Tagged With organic

Predicting the future is near impossible -- but that doesn‘t stop us all from having a red hot go. Human beings have been predicting the future since the beginning of history and the results range from the hilarious to the downright uncanny.

One thing all future predictions have in common: they‘re rooted in our current understanding of how the world works. It‘s difficult to escape that mindset. We have no idea how technology will evolve, so our ideas are connected to the technology of today.

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New research has confirmed fresh fruit and vegetables carry an abundance of non-pathogenic bacteria on their surfaces; and certain organic fruits are among the worst offenders. The family of microbes also varies wildly, depending on the type of produce and the cultivation methods used.

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Dear Lifehacker, I have been buying Aldi's 'Just Organic' Butter, but on closely reading the label the ingredients don't seem to be specifically organic based on the ingredients list. 'Just Organic' seems to be just the branding. How can we be certain that this isn't misleading packaging yet again? Thanks, Butter Madness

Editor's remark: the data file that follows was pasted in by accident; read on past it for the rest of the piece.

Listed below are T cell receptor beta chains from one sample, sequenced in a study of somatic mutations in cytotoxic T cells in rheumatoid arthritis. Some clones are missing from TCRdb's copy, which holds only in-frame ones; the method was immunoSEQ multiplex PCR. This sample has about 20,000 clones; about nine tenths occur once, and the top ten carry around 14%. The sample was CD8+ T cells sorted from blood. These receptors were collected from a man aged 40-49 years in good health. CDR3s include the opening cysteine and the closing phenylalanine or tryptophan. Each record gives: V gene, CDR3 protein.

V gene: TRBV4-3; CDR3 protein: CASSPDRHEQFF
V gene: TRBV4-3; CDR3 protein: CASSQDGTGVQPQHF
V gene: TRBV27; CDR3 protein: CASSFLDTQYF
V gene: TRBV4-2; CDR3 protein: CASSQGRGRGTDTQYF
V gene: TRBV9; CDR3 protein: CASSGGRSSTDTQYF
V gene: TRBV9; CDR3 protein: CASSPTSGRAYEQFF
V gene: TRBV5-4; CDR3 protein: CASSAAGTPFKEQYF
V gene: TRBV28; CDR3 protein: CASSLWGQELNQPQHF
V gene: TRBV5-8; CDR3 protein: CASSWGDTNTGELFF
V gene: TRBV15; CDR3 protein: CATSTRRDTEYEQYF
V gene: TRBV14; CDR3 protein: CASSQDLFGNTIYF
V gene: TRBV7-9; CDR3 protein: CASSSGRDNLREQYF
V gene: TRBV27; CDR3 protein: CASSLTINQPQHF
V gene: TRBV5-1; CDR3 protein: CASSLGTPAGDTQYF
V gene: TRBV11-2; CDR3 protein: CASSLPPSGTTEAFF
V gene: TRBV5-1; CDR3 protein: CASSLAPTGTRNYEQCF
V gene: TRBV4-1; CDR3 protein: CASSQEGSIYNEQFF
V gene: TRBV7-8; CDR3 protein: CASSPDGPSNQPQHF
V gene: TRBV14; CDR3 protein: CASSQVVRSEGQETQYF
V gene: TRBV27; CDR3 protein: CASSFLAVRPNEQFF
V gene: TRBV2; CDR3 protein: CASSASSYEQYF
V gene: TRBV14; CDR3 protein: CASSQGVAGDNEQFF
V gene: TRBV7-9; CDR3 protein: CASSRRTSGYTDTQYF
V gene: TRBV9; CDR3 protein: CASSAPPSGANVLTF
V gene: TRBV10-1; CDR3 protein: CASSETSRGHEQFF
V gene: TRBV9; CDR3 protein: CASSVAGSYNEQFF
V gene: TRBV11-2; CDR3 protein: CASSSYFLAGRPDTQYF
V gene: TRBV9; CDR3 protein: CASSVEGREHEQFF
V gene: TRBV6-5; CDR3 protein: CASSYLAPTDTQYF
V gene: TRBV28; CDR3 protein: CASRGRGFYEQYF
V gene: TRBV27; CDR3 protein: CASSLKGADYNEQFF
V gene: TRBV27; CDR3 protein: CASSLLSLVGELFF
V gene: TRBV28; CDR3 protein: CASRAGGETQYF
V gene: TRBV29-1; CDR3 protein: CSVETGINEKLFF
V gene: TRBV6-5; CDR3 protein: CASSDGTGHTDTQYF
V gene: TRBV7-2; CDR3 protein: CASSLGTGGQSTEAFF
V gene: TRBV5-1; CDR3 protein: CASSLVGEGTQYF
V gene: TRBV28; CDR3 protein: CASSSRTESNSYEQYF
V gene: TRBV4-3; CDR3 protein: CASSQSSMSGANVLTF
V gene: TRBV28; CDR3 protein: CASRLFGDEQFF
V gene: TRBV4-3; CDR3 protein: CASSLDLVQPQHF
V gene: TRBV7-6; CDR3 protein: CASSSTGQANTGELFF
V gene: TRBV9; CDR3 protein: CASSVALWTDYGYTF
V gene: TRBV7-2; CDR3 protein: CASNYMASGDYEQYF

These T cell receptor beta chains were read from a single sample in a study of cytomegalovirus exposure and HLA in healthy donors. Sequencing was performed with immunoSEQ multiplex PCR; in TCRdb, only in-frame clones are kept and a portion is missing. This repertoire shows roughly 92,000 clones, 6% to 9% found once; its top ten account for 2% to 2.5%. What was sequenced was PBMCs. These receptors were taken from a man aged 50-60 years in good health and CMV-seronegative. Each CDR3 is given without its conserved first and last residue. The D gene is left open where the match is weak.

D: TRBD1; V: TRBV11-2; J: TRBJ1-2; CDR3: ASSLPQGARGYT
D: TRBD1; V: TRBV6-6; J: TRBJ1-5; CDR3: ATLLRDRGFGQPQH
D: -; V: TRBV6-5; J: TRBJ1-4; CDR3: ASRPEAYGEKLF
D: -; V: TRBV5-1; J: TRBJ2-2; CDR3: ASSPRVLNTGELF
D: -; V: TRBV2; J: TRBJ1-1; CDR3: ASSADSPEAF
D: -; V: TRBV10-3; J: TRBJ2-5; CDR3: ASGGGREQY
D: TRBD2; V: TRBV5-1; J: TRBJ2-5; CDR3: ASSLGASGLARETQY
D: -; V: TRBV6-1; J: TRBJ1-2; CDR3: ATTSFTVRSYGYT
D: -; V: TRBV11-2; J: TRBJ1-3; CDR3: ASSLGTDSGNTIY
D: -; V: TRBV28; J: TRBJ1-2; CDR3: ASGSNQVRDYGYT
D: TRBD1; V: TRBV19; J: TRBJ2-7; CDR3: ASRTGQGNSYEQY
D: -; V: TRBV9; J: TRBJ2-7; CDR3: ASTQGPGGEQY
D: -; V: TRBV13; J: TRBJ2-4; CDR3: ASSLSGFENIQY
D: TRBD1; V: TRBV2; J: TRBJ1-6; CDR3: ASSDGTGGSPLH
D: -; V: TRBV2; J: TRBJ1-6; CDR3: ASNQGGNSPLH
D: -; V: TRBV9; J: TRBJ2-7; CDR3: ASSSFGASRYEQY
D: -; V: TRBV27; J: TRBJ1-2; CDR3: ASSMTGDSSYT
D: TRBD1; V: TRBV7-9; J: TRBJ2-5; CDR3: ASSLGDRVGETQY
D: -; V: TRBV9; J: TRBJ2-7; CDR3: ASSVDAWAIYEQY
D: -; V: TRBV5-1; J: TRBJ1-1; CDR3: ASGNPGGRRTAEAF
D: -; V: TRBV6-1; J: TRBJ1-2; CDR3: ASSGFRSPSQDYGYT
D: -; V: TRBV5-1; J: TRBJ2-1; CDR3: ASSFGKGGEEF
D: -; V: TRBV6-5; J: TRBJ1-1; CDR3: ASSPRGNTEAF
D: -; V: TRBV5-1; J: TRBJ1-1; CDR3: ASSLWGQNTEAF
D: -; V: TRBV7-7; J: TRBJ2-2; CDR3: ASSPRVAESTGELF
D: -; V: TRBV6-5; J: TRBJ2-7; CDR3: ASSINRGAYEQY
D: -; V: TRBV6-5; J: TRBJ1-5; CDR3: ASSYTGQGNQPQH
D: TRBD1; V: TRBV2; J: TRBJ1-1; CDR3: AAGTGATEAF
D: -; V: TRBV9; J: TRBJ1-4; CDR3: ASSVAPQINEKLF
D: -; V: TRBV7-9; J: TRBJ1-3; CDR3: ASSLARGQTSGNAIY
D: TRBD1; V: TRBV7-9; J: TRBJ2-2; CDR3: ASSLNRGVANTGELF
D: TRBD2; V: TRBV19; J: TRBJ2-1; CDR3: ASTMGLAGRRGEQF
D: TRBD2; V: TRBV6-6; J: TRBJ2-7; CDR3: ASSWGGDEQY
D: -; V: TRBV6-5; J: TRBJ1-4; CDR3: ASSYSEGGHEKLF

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Consumers are increasingly concerned about how farm animals are kept, raised, transported and slaughtered. Most people show their concern by buying "ethical" farm products, such as free-range eggs and organic meats. Consumers should not have to undertake extensive research to get a general idea of where their food comes from, but can they trust -- or even understand -- product labelling?

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There's plenty to like about organic food: it usually tastes better and it lowers your exposure to pesticides. However, if you think it's actually better for you in a strict nutritional sense, you're wrong. A new scientific study reminds us of what common sense already tells us: in terms of nutritional composition, there is no difference between "organic" food and the common-and-not-your garden stuff.

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It's a simple rule: if you imply that your poultry is raised outdoors in a relatively happy free-range lifestyle, it doesn't look good if they turn out to live their entire short lives in indoor sheds. The Australian Competition and Consumer Commission (ACCC) is taking one supplier to court for describing its ducks as "open range" and "grown nature's way" while raising them entirely indoors.

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At first glance, "free-range honey" might sound like a contradiction -- after all, how can bees produce honey if you don't let them roam freely over the flowers? But the expression does actually have a relatively specific meaning.